The aim of Buddhist practice; What is a relationship? Three types of relationship: 1) mutual benefit, 2) shared aim, 3) emotional connection; What’s possible in a relationship? What gets in the way — or how projections arise in relation to the Three Marks of Existence (impermanence, suffering, and no self); How relationships are undermined by disagreement or lack of clarity about their basis; How we can become awake in relationships.
What can we actually know in a relationship? The story of Nasrudin, the smuggler and the customs agent; The world of shared experience and the world of individual experience; The Four Steps of Standing Up in a Relationship: 1) Stand up — actually be there, 2) Open to what is happening, 3) Serve what is true to the limit of your perception, 4) Receive the result; Useful tools for being awake in relationships: deep listening, four questions for opening up difficult situations, the rule of three, returning confusion to its source and not picking up what isn’t yours.
Conflict as the experience of resistance to change when two or more worlds interact; Locating the resistance; The inevitability of conflict and how to engage in it skillfully; The Four Stages of Conflict (from Vajrayana Buddhism) — pacification, enrichment, magnetisation and destruction; How to be awake in conflict using the same tools as for being awake in relationships and by remembering the Three Marks of Existence.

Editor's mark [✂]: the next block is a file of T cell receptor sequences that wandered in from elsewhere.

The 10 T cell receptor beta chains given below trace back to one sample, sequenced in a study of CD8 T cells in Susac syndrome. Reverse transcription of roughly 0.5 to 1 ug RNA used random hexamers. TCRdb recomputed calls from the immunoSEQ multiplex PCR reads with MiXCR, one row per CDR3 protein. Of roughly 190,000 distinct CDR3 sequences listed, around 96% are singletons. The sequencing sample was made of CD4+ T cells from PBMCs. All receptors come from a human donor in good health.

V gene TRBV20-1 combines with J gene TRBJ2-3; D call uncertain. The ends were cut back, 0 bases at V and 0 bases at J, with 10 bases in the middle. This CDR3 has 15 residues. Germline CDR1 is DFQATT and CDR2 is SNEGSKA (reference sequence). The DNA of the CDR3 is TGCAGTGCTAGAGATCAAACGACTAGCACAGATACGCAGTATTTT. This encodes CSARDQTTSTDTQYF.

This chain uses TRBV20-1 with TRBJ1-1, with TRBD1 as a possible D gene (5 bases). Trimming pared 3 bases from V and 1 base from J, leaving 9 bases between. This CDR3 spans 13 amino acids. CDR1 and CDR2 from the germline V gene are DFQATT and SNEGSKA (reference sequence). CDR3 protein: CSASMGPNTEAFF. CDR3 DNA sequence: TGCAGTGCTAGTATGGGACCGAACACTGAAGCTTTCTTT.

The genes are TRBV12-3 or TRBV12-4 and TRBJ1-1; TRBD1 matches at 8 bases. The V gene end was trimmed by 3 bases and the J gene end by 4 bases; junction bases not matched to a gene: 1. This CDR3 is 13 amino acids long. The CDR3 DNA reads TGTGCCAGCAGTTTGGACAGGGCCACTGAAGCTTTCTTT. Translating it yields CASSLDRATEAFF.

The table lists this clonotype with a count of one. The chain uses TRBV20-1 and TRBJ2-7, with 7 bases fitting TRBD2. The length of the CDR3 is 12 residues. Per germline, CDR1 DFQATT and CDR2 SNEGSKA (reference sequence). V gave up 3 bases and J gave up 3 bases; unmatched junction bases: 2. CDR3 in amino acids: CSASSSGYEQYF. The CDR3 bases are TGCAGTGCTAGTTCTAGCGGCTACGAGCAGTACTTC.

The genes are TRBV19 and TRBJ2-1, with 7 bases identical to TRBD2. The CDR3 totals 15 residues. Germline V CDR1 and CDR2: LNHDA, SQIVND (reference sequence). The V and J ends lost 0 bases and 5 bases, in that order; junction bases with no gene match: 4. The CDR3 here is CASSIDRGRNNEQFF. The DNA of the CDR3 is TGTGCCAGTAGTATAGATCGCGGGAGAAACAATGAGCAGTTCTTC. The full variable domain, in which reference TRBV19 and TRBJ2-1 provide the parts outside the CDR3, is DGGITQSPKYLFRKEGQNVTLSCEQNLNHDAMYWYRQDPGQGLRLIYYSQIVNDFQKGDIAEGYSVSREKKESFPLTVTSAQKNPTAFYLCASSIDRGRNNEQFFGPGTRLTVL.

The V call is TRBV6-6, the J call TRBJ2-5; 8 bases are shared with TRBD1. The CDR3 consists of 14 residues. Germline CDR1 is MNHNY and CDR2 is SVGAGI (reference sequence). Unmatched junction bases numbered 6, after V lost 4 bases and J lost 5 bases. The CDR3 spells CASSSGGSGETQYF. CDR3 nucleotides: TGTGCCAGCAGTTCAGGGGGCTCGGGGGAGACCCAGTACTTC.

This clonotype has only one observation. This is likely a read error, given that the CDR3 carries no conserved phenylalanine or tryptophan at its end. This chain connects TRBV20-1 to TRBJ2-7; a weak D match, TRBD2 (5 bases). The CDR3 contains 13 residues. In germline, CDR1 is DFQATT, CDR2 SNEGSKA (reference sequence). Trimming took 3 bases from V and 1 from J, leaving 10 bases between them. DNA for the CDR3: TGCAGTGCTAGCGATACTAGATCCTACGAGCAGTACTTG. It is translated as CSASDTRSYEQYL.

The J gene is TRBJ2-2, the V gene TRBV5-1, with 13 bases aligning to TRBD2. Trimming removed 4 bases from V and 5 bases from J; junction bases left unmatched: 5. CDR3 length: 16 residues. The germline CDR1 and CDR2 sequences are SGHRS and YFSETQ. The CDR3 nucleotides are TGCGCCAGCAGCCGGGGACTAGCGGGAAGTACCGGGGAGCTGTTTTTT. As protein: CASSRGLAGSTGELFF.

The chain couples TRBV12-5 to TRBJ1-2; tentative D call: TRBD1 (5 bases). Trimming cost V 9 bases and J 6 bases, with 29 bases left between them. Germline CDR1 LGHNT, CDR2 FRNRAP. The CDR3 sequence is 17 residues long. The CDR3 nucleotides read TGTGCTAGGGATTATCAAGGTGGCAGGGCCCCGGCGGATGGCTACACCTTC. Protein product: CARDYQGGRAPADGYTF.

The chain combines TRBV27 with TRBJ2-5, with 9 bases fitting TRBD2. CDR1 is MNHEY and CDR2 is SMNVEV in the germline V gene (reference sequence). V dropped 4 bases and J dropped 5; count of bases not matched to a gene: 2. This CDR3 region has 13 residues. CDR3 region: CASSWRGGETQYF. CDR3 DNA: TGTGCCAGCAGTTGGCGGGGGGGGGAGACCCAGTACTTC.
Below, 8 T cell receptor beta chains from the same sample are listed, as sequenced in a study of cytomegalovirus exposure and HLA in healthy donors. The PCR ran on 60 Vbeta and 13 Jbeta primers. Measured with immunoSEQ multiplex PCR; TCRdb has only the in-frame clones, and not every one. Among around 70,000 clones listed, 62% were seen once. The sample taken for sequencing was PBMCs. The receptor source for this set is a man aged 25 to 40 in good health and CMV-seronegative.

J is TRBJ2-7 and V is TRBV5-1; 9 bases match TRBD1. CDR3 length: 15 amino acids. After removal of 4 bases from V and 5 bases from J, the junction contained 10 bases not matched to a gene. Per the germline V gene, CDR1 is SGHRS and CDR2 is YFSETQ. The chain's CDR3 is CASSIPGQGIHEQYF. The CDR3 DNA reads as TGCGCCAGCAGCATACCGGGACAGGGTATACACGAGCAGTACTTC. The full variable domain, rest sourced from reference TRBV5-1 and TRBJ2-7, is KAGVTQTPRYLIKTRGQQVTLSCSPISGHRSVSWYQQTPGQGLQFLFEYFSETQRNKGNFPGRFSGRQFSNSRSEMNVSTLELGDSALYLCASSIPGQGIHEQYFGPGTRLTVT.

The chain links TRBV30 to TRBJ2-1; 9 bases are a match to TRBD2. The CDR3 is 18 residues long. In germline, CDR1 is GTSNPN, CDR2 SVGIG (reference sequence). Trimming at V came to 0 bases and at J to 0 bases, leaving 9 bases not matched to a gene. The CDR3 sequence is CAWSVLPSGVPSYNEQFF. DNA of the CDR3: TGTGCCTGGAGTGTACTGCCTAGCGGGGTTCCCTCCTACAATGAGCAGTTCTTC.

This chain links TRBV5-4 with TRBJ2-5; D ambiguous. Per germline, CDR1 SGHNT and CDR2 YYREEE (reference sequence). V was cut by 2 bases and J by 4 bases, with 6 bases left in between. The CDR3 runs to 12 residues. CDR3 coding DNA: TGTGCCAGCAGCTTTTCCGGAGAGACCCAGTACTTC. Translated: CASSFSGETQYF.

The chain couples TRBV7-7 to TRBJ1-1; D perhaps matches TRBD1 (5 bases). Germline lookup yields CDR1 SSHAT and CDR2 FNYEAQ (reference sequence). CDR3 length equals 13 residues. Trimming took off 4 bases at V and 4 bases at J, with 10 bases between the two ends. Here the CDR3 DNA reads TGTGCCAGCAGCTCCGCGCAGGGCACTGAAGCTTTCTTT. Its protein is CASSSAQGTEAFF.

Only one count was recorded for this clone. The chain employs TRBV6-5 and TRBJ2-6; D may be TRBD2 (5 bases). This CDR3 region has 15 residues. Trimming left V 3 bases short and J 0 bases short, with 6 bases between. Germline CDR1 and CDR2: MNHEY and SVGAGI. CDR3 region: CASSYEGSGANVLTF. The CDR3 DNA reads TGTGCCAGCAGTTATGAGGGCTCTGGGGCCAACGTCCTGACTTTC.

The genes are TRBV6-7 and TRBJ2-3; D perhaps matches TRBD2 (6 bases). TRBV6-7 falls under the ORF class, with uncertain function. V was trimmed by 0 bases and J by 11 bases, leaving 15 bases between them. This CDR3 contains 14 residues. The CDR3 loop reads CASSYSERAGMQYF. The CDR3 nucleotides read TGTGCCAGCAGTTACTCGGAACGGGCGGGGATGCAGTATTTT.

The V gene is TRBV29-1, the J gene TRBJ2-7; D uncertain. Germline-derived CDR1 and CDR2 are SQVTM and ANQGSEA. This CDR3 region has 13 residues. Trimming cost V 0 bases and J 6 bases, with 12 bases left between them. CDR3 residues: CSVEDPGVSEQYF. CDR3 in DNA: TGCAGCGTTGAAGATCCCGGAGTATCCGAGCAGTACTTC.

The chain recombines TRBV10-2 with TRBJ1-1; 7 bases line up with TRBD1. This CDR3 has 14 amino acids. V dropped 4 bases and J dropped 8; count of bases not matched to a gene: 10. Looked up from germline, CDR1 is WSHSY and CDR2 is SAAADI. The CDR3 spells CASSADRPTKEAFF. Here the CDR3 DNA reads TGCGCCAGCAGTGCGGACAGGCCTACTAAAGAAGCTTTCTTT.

The Four Immeasurables as higher emotions not based on a sense of self, and their transformative quality; The Four Immeasurables in the context of relationship and conflict and the ways these manifest in relationships; How equanimity manifests as judgement at the base level, up through impartiality, aloofness or detachment, and patience to full acceptance with no sense of judgement; The two aspects of true equanimity; How loving-kindness manifests as attraction or sexual desire at the base level, up through affection and caring to the selfless wish that others be happy; How compassion manifests as pity at the base level up through sympathy, fearlessness to be with another person’s pain to the genuine wish that they not suffer; The complexity and richness of compassion; Joy as competition or paranoia at the base level, up through elation or delight to joy in being and knowing what needs to be done and just doing it. Loving kindness and compassion as the appropriate efforts in intimate relationships; The shared aim relationship with a spiritual teacher; A summary of conflict as resistance to change demanded by the third world created when two people interact.